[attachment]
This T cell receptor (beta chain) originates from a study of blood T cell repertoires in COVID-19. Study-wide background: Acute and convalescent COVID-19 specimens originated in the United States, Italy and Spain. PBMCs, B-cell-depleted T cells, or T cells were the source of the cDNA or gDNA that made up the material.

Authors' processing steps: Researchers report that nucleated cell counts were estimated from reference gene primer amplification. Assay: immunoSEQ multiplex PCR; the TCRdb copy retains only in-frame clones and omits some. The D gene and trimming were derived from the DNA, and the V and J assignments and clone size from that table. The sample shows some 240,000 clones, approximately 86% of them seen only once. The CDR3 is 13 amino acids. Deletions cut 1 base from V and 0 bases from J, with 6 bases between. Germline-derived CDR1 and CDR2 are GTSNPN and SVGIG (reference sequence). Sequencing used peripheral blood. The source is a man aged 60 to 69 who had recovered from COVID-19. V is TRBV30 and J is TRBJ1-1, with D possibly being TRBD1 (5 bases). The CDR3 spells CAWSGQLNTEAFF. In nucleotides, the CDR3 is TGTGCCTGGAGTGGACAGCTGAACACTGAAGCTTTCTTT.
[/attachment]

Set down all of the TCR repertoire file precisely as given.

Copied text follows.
This T cell receptor (beta chain) originates from a study of blood T cell repertoires in COVID-19. Study-wide background: Acute and convalescent COVID-19 specimens originated in the United States, Italy and Spain. PBMCs, B-cell-depleted T cells, or T cells were the source of the cDNA or gDNA that made up the material.

Authors' processing steps: Researchers report that nucleated cell counts were estimated from reference gene primer amplification. Assay: immunoSEQ multiplex PCR; the TCRdb copy retains only in-frame clones and omits some. The D gene and trimming were derived from the DNA, and the V and J assignments and clone size from that table. The sample shows some 240,000 clones, approximately 86% of them seen only once. The CDR3 is 13 amino acids. Deletions cut 1 base from V and 0 bases from J, with 6 bases between. Germline-derived CDR1 and CDR2 are GTSNPN and SVGIG (reference sequence). Sequencing used peripheral blood. The source is a man aged 60 to 69 who had recovered from COVID-19. V is TRBV30 and J is TRBJ1-1, with D possibly being TRBD1 (5 bases). The CDR3 spells CAWSGQLNTEAFF. In nucleotides, the CDR3 is TGTGCCTGGAGTGGACAGCTGAACACTGAAGCTTTCTTT.